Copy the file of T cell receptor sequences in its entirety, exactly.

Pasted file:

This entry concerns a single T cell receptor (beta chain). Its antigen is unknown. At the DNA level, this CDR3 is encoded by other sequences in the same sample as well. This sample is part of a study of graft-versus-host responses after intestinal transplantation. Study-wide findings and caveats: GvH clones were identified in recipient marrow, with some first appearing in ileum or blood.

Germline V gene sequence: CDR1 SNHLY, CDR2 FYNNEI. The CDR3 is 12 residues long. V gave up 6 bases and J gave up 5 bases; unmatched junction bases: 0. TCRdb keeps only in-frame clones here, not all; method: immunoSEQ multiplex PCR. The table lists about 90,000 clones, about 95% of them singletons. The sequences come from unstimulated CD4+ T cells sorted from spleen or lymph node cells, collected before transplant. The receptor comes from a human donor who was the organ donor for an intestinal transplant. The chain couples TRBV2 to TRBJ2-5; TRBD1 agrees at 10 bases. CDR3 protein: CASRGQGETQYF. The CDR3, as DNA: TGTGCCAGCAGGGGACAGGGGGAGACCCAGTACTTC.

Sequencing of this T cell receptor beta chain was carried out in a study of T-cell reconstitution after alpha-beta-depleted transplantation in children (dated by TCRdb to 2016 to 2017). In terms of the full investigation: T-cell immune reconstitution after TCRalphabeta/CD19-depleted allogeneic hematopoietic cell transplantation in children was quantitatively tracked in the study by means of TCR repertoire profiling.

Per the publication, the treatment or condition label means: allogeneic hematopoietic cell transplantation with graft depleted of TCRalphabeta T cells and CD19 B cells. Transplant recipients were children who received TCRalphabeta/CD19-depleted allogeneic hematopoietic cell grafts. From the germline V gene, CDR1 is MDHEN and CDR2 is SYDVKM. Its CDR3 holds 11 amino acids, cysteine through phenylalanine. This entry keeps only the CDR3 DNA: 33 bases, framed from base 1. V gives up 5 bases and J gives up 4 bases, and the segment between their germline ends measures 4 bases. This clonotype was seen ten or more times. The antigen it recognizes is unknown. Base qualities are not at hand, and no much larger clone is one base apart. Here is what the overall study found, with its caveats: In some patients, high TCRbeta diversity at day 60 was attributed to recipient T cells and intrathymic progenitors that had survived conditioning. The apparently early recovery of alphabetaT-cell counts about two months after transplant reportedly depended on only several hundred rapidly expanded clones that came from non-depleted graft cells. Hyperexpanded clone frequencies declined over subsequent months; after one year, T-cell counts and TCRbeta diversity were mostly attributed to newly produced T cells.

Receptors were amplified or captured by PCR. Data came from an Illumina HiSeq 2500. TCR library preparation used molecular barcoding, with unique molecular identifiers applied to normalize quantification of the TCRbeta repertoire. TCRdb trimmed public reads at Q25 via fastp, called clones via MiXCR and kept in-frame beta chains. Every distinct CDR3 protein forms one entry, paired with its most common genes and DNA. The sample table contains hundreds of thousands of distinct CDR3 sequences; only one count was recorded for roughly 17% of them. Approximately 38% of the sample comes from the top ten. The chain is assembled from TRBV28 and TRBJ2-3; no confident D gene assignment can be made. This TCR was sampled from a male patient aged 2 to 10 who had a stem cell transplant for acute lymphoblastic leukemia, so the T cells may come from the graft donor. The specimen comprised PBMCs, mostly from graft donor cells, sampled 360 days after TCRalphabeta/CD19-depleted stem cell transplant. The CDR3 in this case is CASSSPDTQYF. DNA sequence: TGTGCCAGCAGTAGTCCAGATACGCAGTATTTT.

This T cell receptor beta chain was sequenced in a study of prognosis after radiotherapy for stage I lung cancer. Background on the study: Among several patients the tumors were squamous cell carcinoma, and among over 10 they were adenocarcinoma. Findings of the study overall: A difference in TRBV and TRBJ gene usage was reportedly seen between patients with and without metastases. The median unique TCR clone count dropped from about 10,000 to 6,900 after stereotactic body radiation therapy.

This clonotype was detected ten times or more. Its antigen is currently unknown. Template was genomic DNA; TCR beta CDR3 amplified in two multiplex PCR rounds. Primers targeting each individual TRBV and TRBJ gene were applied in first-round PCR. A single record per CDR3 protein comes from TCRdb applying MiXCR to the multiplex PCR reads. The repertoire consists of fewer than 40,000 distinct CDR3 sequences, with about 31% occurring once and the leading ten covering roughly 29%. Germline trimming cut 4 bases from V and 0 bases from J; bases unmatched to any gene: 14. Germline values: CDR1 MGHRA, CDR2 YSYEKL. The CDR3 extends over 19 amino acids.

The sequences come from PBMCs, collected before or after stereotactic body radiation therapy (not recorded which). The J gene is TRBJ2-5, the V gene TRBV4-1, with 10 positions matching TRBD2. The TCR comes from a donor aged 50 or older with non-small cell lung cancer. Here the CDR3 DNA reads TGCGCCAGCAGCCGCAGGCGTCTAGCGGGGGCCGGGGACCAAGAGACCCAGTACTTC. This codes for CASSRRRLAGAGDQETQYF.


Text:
This entry concerns a single T cell receptor (beta chain). Its antigen is unknown. At the DNA level, this CDR3 is encoded by other sequences in the same sample as well. This sample is part of a study of graft-versus-host responses after intestinal transplantation. Study-wide findings and caveats: GvH clones were identified in recipient marrow, with some first appearing in ileum or blood.

Germline V gene sequence: CDR1 SNHLY, CDR2 FYNNEI. The CDR3 is 12 residues long. V gave up 6 bases and J gave up 5 bases; unmatched junction bases: 0. TCRdb keeps only in-frame clones here, not all; method: immunoSEQ multiplex PCR. The table lists about 90,000 clones, about 95% of them singletons. The sequences come from unstimulated CD4+ T cells sorted from spleen or lymph node cells, collected before transplant. The receptor comes from a human donor who was the organ donor for an intestinal transplant. The chain couples TRBV2 to TRBJ2-5; TRBD1 agrees at 10 bases. CDR3 protein: CASRGQGETQYF. The CDR3, as DNA: TGTGCCAGCAGGGGACAGGGGGAGACCCAGTACTTC.

Sequencing of this T cell receptor beta chain was carried out in a study of T-cell reconstitution after alpha-beta-depleted transplantation in children (dated by TCRdb to 2016 to 2017). In terms of the full investigation: T-cell immune reconstitution after TCRalphabeta/CD19-depleted allogeneic hematopoietic cell transplantation in children was quantitatively tracked in the study by means of TCR repertoire profiling.

Per the publication, the treatment or condition label means: allogeneic hematopoietic cell transplantation with graft depleted of TCRalphabeta T cells and CD19 B cells. Transplant recipients were children who received TCRalphabeta/CD19-depleted allogeneic hematopoietic cell grafts. From the germline V gene, CDR1 is MDHEN and CDR2 is SYDVKM. Its CDR3 holds 11 amino acids, cysteine through phenylalanine. This entry keeps only the CDR3 DNA: 33 bases, framed from base 1. V gives up 5 bases and J gives up 4 bases, and the segment between their germline ends measures 4 bases. This clonotype was seen ten or more times. The antigen it recognizes is unknown. Base qualities are not at hand, and no much larger clone is one base apart. Here is what the overall study found, with its caveats: In some patients, high TCRbeta diversity at day 60 was attributed to recipient T cells and intrathymic progenitors that had survived conditioning. The apparently early recovery of alphabetaT-cell counts about two months after transplant reportedly depended on only several hundred rapidly expanded clones that came from non-depleted graft cells. Hyperexpanded clone frequencies declined over subsequent months; after one year, T-cell counts and TCRbeta diversity were mostly attributed to newly produced T cells.

Receptors were amplified or captured by PCR. Data came from an Illumina HiSeq 2500. TCR library preparation used molecular barcoding, with unique molecular identifiers applied to normalize quantification of the TCRbeta repertoire. TCRdb trimmed public reads at Q25 via fastp, called clones via MiXCR and kept in-frame beta chains. Every distinct CDR3 protein forms one entry, paired with its most common genes and DNA. The sample table contains hundreds of thousands of distinct CDR3 sequences; only one count was recorded for roughly 17% of them. Approximately 38% of the sample comes from the top ten. The chain is assembled from TRBV28 and TRBJ2-3; no confident D gene assignment can be made. This TCR was sampled from a male patient aged 2 to 10 who had a stem cell transplant for acute lymphoblastic leukemia, so the T cells may come from the graft donor. The specimen comprised PBMCs, mostly from graft donor cells, sampled 360 days after TCRalphabeta/CD19-depleted stem cell transplant. The CDR3 in this case is CASSSPDTQYF. DNA sequence: TGTGCCAGCAGTAGTCCAGATACGCAGTATTTT.

This T cell receptor beta chain was sequenced in a study of prognosis after radiotherapy for stage I lung cancer. Background on the study: Among several patients the tumors were squamous cell carcinoma, and among over 10 they were adenocarcinoma. Findings of the study overall: A difference in TRBV and TRBJ gene usage was reportedly seen between patients with and without metastases. The median unique TCR clone count dropped from about 10,000 to 6,900 after stereotactic body radiation therapy.

This clonotype was detected ten times or more. Its antigen is currently unknown. Template was genomic DNA; TCR beta CDR3 amplified in two multiplex PCR rounds. Primers targeting each individual TRBV and TRBJ gene were applied in first-round PCR. A single record per CDR3 protein comes from TCRdb applying MiXCR to the multiplex PCR reads. The repertoire consists of fewer than 40,000 distinct CDR3 sequences, with about 31% occurring once and the leading ten covering roughly 29%. Germline trimming cut 4 bases from V and 0 bases from J; bases unmatched to any gene: 14. Germline values: CDR1 MGHRA, CDR2 YSYEKL. The CDR3 extends over 19 amino acids.

The sequences come from PBMCs, collected before or after stereotactic body radiation therapy (not recorded which). The J gene is TRBJ2-5, the V gene TRBV4-1, with 10 positions matching TRBD2. The TCR comes from a donor aged 50 or older with non-small cell lung cancer. Here the CDR3 DNA reads TGCGCCAGCAGCCGCAGGCGTCTAGCGGGGGCCGGGGACCAAGAGACCCAGTACTTC. This codes for CASSRRRLAGAGDQETQYF.